Curriculum 200 at Eagle HousePosted on 13th Dec 2019 in School News, Curriculum, Which School? Tweet
Helen Brice, Deputy Academic at Eagle House, explains the reasoning behind the launch of a new approach to Years 5–8...
It may sound rather obvious, but the magic of the independent education system is the ability and permission to be independent, unique and go above and beyond the ‘typical’. There is no doubt that all schools strive to be ‘outstanding’ not only in the sense of being the best they can be, but to actually ‘stand out’.
There are many aspects of school life that make Eagle House: drama productions for 150 children in a professional theatre, forward-thinking personal, social, citizenship and health education, a wide range of sporting opportunities for all and an extraordinary co-curricular activities programme.
On the academic side of school life, we were one of the first prep schools in the country to adopt the IPC (International Primary Curriculum) for Years 1–4. This enabled us to combine the teaching of the humanities, science and arts subjects into meaningful thematic units in which the children are encouraged to research, report and explore with a greater degree of freedom and independence, without losing the rigour of these distinct subjects. Pupils, staff and parents have offered nothing but praise for this new curriculum and every year we host staff from both state and independent schools who are keen to observe the curriculum in action in the hope of emulating what we offer.
By stark contrast, the curriculum beyond Year 4, examined through the Common Entrance examinations at 13+, has been around in the vast majority of prep schools up and down the country, since 1904! Whilst it has, of course, evolved over the past 115 years, it does continue to restrict a school’s ability to be creative and devise a curriculum of their own for these senior years; a curriculum which builds on the foundations set in the early years and prepares the children for the world in which they will live. Certainly, producing a ‘stand out’ curriculum for these senior year groups has been a real challenge.
As senior schools have moved to Pre-Testing in Year 6 the concept of Common Entrance as an entrance exam to independent senior schools has become somewhat redundant. In addition, many top employers have criticised the current education system (both state and independent) for producing graduates that are not fit for the workplace. Top performances in school examinations do not necessarily correlate with success in the workplace and the skills valued, honed and practised in a typical school are not necessarily those that will be important to succeed in later life. Currently, a lot of curriculum time is lost, especially in the final two years to exam preparation. Exams are important and whilst they are still the method by which pupils are assessed and judged, they need to learn to do well in them. That said, we must not allow this to dominate to the detriment of the future success of these young people. We need to ensure they are ‘Learning for Life’. We need to create and develop learners of the future. Learners who are engaged, reflective, communicative, motivated, resilient, organised, inquisitive.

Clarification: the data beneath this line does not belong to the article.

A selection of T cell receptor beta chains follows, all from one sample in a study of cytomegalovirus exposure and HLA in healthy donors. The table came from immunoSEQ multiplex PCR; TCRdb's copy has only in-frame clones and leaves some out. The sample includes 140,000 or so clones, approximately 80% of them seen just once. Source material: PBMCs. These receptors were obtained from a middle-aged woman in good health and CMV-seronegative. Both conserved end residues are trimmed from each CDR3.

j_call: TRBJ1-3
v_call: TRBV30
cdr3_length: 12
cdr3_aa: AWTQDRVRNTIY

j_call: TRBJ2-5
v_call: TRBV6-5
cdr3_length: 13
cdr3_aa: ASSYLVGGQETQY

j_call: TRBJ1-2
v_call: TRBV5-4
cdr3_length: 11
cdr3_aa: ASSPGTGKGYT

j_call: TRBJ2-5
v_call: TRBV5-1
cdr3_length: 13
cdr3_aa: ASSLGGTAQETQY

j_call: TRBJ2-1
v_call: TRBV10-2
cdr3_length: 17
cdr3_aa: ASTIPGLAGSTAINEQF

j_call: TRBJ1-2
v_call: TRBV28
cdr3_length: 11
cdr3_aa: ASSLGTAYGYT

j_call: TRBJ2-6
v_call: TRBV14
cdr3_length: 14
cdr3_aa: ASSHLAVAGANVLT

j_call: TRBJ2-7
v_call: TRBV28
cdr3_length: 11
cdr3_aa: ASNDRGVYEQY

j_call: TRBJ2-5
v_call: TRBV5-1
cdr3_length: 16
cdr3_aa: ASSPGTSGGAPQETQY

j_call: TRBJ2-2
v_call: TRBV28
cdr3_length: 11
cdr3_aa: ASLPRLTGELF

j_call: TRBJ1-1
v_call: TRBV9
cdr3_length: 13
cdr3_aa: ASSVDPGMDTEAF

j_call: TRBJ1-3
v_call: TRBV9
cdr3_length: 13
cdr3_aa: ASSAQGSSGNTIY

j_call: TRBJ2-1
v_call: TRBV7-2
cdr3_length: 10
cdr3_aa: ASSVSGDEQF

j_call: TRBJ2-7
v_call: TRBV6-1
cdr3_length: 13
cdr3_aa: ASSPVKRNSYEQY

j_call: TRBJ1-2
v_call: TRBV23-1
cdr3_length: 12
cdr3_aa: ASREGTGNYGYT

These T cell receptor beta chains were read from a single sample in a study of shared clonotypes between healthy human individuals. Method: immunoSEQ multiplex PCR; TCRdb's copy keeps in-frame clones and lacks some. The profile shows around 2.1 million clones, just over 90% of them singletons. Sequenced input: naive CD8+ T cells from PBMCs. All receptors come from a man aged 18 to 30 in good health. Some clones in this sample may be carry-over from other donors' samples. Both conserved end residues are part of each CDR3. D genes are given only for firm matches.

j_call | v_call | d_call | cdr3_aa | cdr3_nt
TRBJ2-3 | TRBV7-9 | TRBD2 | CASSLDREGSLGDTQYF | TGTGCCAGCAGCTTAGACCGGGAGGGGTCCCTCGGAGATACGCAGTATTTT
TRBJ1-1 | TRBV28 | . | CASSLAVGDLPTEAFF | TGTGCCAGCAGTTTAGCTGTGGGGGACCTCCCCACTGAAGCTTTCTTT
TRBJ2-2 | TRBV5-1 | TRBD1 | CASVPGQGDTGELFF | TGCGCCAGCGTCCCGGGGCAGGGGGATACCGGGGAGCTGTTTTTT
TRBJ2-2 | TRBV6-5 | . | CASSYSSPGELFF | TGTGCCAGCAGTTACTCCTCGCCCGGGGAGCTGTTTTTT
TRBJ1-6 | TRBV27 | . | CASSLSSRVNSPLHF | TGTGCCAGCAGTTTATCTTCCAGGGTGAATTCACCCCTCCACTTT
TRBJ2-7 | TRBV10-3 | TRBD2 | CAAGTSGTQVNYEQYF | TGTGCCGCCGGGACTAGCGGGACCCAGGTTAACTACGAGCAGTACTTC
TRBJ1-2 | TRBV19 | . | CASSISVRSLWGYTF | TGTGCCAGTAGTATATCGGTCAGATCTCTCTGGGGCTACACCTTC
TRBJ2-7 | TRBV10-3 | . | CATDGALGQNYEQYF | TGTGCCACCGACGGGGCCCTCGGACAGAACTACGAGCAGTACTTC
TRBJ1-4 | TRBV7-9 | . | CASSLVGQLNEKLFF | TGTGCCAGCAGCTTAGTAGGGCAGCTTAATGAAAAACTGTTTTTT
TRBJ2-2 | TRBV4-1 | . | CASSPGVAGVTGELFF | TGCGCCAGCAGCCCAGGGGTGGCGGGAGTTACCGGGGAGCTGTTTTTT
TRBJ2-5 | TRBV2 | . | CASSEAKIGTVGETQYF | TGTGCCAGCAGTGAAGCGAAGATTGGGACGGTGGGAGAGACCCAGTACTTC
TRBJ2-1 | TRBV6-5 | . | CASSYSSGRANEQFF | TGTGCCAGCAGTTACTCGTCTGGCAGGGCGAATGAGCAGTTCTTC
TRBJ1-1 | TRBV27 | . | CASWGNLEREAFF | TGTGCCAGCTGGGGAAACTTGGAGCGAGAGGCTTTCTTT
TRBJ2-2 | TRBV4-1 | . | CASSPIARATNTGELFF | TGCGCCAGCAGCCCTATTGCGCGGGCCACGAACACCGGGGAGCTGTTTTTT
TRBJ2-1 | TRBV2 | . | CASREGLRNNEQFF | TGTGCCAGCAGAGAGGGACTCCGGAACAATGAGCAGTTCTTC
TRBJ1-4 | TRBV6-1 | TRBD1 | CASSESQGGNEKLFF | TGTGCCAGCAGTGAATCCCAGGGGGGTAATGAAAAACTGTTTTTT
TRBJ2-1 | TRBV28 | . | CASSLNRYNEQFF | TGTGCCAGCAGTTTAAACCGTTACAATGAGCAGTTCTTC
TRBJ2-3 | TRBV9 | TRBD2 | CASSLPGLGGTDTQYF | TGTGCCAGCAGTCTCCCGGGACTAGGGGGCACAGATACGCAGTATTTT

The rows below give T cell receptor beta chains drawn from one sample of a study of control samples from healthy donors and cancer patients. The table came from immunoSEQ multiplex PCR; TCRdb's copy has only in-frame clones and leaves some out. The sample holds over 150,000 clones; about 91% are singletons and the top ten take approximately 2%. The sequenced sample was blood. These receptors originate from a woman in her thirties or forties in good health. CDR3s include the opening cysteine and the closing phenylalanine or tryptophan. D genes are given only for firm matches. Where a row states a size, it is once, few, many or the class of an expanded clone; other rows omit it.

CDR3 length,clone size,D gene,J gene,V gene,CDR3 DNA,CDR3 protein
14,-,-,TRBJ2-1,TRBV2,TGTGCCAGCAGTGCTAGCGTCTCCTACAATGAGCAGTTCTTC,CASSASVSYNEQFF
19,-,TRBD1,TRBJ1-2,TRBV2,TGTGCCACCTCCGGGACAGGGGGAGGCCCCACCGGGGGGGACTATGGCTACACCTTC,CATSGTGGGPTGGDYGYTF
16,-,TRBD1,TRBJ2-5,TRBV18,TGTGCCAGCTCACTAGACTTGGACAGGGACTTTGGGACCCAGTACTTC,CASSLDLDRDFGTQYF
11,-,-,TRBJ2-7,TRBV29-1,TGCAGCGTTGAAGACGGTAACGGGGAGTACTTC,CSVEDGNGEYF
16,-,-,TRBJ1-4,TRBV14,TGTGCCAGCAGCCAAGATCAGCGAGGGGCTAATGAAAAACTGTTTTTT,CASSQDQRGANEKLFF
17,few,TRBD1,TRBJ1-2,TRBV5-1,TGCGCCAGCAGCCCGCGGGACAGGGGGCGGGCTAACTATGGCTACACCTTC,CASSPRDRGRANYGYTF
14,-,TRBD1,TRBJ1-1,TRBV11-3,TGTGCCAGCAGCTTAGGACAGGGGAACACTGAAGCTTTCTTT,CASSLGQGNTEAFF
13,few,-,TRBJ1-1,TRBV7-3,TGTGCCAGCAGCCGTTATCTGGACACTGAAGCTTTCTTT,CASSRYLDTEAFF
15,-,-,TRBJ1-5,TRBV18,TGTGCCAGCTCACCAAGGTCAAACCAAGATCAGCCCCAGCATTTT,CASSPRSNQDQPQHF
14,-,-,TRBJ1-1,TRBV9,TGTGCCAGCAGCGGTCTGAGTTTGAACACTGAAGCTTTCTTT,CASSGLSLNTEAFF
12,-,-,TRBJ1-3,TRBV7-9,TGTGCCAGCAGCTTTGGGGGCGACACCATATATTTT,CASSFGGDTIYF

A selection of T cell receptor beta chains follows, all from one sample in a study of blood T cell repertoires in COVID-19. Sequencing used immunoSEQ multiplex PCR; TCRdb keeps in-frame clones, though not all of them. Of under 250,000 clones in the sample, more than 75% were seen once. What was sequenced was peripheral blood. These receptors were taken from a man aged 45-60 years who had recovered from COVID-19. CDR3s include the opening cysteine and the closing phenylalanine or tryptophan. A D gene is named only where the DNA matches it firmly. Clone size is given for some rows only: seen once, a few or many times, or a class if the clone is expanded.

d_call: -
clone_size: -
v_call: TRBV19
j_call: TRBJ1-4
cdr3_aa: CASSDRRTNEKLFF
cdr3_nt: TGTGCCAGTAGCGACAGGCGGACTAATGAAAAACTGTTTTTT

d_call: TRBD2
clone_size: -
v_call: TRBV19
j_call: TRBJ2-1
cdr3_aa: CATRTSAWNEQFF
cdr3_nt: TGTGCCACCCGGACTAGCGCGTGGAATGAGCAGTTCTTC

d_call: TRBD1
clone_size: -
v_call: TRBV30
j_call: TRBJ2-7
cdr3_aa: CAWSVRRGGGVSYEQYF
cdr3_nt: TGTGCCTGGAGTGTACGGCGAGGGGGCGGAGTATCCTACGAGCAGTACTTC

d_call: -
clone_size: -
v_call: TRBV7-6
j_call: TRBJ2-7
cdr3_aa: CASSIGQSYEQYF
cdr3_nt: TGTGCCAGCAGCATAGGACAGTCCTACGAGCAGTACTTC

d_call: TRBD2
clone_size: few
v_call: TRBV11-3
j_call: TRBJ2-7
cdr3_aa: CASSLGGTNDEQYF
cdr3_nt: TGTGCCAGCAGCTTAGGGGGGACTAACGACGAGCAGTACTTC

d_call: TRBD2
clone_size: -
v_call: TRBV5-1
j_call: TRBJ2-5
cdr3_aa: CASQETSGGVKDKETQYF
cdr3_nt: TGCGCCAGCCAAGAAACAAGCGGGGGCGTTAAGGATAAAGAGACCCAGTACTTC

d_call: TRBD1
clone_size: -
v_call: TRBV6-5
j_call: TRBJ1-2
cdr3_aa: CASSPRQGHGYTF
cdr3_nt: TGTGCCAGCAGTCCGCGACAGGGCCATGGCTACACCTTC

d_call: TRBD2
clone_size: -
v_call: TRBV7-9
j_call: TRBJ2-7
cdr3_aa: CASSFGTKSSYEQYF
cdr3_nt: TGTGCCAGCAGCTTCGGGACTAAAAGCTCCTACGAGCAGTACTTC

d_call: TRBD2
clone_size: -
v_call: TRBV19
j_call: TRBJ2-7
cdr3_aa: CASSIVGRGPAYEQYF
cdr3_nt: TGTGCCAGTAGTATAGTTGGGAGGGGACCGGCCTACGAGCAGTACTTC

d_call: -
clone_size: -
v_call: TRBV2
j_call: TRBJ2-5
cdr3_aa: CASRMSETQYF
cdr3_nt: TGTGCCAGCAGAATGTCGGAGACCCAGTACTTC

As Eagle House celebrates its 200th Anniversary we need to ensure we are teaching a curriculum that will prepare children for the next 200 years. By one popular estimate, 65% of children entering primary school today will ultimately end up working in completely new job types that don’t yet exist.
From September 2019 Eagle House will be launching our new Curriculum 200 for the pupils in Years 5–8. This rich, knowledge-based curriculum will continue where the IPC has finished. As pupils move into Year 5 and are taught by subject specialists, teachers have built the curriculum with topics that ignite passion and allow for relevant and meaningful cross-curricular links. Curriculum 200 will be a modular system with regular formal assessment to allow for the continual monitoring of progress every half term, rather than cramming for exams. Every lesson in every term will count. Exams will still take place in every year group from Years 5–8 but only in the summer term, providing up to 6 weeks additional teaching time over the course of the year.
Alongside new topics assessed through end of unit assessments, we will also be assessing pupils learning skills; their levels of engagement in class, whether they can be reflective, how communicative they are, their self-motivation, the resilience they show when faced with academic challenges and whether they are organised and inquisitive. Curriculum 200 includes a seven-point grading scale of all these key learning skills. Pupils will be graded each term and shown where, and more crucially, how they can develop in these vital areas.
In addition to the new, broader range of topics being taught, pupils in all year groups will complete a range of short independent learning projects throughout the year. These will take place in curriculum time due to the time gained from fewer sets of exams. These smaller but more frequent projects will enable pupils to have greater ownership of their learning and be able to develop the vital learning skills that employers value so highly.
This article first appeared in the 2020 edition of Which School. You can read the e-guide here: